US 3447376 A
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June 3, 1969 J. TURTORA ET AL HIGH ACCURACY TEMPERATURE MEASURING DEVICES Filed April 12, 1966 (HEATING- COOLING ELEMENT) INVENTOR$ TURTORA & CHARITAT, Jr.
ATTORNEY United States Patent 3,447,376 HIGH ACCURACY TEMPERATURE MEASURING DEVICES John Turtora, Fairfax, and Jean Charitat, Jr., Falls Church, Va., assignors to Radiation Systems Incorporated, Alexandria, Va., a corporation of Nevada Filed Apr. 12, 1966, Ser. No. 542,025 Int. Cl. G01k 5/18 US. Cl. 73-359 8 Claims ABSTRACT OF THE DISCLOSURE A thermoelectric thermometer having a sensing probe and a reference probe connected in series opposition to produce a signal indicative of the temperature dilference between the probes. The reference probe is in thermal contact with a thermally sensitive temperature indicator and a temperature-varying device. The temperature difference signal causes the temperature-varying device to change the temperature of the reference probe and indicating device, so as to null the temperature difference signal at which null the temperature indication of the indicating device is the temperature to which the sensing probe is exposed.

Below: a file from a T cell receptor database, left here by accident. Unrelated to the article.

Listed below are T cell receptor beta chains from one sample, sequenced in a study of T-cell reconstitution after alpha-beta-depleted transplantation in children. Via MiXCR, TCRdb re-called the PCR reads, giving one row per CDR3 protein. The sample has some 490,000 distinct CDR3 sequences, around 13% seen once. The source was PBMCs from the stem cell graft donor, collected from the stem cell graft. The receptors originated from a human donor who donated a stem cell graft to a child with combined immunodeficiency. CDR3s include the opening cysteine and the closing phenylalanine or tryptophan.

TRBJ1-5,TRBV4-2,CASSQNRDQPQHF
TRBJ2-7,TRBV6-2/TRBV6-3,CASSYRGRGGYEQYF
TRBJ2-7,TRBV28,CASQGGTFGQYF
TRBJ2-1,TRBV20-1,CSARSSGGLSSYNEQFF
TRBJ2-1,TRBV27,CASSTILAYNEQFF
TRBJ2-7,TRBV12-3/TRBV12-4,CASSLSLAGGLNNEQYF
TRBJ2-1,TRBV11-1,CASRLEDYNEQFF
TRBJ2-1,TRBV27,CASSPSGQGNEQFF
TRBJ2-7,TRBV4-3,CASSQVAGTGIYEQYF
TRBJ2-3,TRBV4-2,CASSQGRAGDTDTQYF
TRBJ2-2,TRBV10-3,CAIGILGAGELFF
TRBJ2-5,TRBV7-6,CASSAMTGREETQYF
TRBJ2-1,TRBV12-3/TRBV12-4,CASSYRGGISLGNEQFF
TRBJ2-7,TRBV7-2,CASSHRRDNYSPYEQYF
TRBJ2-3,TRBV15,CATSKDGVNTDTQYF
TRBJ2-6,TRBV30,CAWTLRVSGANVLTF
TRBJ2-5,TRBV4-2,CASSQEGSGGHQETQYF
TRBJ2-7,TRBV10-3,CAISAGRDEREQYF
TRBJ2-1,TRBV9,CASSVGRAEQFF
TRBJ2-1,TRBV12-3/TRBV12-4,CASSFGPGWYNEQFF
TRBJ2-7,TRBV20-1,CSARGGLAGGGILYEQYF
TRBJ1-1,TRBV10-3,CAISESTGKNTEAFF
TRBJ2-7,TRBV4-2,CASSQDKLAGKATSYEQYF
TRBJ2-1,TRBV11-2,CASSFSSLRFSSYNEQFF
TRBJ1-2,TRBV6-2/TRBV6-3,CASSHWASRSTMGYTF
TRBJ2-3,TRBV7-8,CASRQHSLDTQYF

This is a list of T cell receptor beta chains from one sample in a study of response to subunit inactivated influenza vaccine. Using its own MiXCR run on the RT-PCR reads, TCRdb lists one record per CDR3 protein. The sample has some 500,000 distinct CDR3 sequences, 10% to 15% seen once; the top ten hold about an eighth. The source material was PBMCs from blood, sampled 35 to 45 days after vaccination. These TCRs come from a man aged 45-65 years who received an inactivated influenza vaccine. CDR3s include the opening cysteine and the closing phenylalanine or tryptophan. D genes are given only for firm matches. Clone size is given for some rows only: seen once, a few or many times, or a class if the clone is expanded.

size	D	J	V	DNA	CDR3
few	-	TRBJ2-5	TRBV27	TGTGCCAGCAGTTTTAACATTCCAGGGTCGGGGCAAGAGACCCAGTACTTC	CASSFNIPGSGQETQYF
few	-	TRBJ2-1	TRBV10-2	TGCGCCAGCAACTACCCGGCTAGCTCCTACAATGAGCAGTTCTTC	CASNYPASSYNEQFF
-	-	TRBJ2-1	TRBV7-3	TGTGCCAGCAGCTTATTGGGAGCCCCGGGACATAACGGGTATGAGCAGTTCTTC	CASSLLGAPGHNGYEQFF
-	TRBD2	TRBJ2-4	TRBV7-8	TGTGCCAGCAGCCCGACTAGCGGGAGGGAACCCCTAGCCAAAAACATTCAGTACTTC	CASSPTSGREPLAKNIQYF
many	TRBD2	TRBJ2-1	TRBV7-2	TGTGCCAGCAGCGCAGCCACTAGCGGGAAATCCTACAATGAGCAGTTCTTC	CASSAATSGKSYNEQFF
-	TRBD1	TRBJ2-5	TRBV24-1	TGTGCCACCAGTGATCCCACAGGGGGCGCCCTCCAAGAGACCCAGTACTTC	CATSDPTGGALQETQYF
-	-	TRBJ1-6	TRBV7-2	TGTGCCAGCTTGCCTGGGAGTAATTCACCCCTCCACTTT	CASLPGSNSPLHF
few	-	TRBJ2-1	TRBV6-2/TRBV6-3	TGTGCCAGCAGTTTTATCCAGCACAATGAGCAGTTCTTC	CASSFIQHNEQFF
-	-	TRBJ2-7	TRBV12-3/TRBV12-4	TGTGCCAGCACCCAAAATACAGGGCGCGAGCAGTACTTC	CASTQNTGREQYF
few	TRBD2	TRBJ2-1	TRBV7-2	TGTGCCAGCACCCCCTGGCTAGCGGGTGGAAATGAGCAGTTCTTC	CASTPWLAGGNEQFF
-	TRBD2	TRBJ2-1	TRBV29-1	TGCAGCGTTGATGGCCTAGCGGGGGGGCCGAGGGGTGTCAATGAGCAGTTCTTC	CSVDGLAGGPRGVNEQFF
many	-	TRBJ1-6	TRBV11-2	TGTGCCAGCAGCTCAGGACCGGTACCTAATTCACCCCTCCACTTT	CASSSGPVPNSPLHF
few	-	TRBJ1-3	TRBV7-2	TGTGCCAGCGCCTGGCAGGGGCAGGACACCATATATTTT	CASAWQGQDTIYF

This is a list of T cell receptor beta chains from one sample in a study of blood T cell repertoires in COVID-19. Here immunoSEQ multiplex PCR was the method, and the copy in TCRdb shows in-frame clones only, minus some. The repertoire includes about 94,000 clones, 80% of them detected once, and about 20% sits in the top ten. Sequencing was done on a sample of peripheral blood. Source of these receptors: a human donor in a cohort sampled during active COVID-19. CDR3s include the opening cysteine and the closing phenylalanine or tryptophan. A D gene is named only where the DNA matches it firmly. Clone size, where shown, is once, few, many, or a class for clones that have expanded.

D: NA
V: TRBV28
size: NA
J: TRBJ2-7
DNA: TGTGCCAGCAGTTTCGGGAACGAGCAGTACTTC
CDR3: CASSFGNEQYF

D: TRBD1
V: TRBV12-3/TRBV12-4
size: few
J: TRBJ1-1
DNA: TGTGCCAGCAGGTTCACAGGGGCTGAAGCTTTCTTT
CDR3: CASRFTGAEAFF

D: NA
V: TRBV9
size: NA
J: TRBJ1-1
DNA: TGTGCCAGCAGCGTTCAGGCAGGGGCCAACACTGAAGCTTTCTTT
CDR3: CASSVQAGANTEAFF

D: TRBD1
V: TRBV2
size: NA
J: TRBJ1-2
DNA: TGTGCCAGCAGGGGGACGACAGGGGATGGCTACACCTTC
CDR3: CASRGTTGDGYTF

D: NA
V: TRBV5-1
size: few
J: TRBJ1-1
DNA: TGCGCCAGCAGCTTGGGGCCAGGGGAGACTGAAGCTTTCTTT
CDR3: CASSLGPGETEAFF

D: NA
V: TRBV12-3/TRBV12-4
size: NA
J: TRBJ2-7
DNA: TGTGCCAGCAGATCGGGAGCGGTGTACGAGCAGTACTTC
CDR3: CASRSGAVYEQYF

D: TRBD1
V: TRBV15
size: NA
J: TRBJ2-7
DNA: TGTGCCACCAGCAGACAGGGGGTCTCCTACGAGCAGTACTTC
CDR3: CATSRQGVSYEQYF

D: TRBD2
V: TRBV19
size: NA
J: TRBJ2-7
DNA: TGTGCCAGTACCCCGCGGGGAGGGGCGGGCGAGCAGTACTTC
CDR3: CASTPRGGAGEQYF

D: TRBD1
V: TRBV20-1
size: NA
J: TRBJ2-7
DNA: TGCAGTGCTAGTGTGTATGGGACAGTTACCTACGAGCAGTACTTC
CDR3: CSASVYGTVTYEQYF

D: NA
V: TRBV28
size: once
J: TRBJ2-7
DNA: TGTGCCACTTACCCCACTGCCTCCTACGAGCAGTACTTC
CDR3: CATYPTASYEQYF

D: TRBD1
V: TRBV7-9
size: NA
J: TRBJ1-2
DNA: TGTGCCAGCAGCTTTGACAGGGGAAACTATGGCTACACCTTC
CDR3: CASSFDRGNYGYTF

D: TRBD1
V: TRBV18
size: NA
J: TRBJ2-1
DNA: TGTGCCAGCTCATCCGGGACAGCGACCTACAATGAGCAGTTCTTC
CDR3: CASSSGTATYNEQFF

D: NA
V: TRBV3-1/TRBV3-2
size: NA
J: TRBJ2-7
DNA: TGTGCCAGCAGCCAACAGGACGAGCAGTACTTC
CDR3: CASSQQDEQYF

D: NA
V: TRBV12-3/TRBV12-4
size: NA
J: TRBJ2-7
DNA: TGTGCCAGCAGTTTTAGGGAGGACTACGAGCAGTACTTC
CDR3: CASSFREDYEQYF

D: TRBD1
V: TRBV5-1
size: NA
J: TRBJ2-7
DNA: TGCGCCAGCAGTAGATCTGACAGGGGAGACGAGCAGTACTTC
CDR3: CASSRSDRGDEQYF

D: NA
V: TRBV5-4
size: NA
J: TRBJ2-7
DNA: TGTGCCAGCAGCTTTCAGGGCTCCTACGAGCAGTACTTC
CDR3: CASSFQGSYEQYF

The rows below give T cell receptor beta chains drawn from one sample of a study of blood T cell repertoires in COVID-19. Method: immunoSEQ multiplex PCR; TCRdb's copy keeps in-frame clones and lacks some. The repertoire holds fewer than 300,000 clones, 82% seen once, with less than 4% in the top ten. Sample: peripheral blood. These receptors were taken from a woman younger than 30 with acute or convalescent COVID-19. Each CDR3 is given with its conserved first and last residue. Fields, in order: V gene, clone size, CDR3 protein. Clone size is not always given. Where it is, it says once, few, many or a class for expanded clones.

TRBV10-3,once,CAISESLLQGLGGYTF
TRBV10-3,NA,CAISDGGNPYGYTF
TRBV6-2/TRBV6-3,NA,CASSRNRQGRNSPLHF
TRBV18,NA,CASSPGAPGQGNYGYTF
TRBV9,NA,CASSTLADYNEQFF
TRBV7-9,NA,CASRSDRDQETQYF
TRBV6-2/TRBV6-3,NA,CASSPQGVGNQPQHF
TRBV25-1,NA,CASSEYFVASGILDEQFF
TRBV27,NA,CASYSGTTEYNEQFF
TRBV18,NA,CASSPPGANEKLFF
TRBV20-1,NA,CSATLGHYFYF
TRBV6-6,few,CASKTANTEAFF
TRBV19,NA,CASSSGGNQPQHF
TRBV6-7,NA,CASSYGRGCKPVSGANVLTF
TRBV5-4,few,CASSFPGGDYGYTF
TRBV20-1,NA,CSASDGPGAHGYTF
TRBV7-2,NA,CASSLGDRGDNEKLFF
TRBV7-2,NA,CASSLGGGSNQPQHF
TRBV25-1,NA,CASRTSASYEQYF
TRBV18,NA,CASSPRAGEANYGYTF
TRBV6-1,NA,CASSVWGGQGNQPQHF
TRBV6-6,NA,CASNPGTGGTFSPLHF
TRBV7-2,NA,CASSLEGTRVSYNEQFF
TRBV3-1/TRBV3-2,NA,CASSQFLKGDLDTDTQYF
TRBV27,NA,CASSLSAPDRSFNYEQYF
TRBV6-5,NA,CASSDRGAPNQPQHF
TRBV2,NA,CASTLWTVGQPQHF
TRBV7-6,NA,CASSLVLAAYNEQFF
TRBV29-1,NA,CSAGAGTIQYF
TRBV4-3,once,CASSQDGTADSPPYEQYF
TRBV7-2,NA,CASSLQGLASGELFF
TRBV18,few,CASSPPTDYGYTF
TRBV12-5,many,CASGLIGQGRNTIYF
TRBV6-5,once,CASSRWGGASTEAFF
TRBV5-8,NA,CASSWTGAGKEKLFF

The present invention relates generally to temperature measuring devices, and more particularly to thermometric instrumentation employing a closed loop feedback system to provide measurement accuracy commensurate with the precision of a thermometric standard.
Recent medical research has indicated a need for instruments capable of providing highly accurate measurements of temperature at various locations, such as the tympanic membrane, in the body of a human patient or other animal subject. It has been found that known temperature measuring devices are incapable of fulfilling the exacting, and sometimes conflicting, requirements of such instrumentation, hence presenting a deterrent to the full development of this research in the medical field and related fields of endeavor. For example, in addition to a requirement of measuring temperature of membranes to an accuracy of better than 0.02 degree centigrade, a suitable device must be small, easily transportable, rugged, self-contained, reliable, and relatively inexpensive.
It is a primary object of the present invention to provide an improved temperature measuring instrument which meets and exceeds the aforementioned requirements.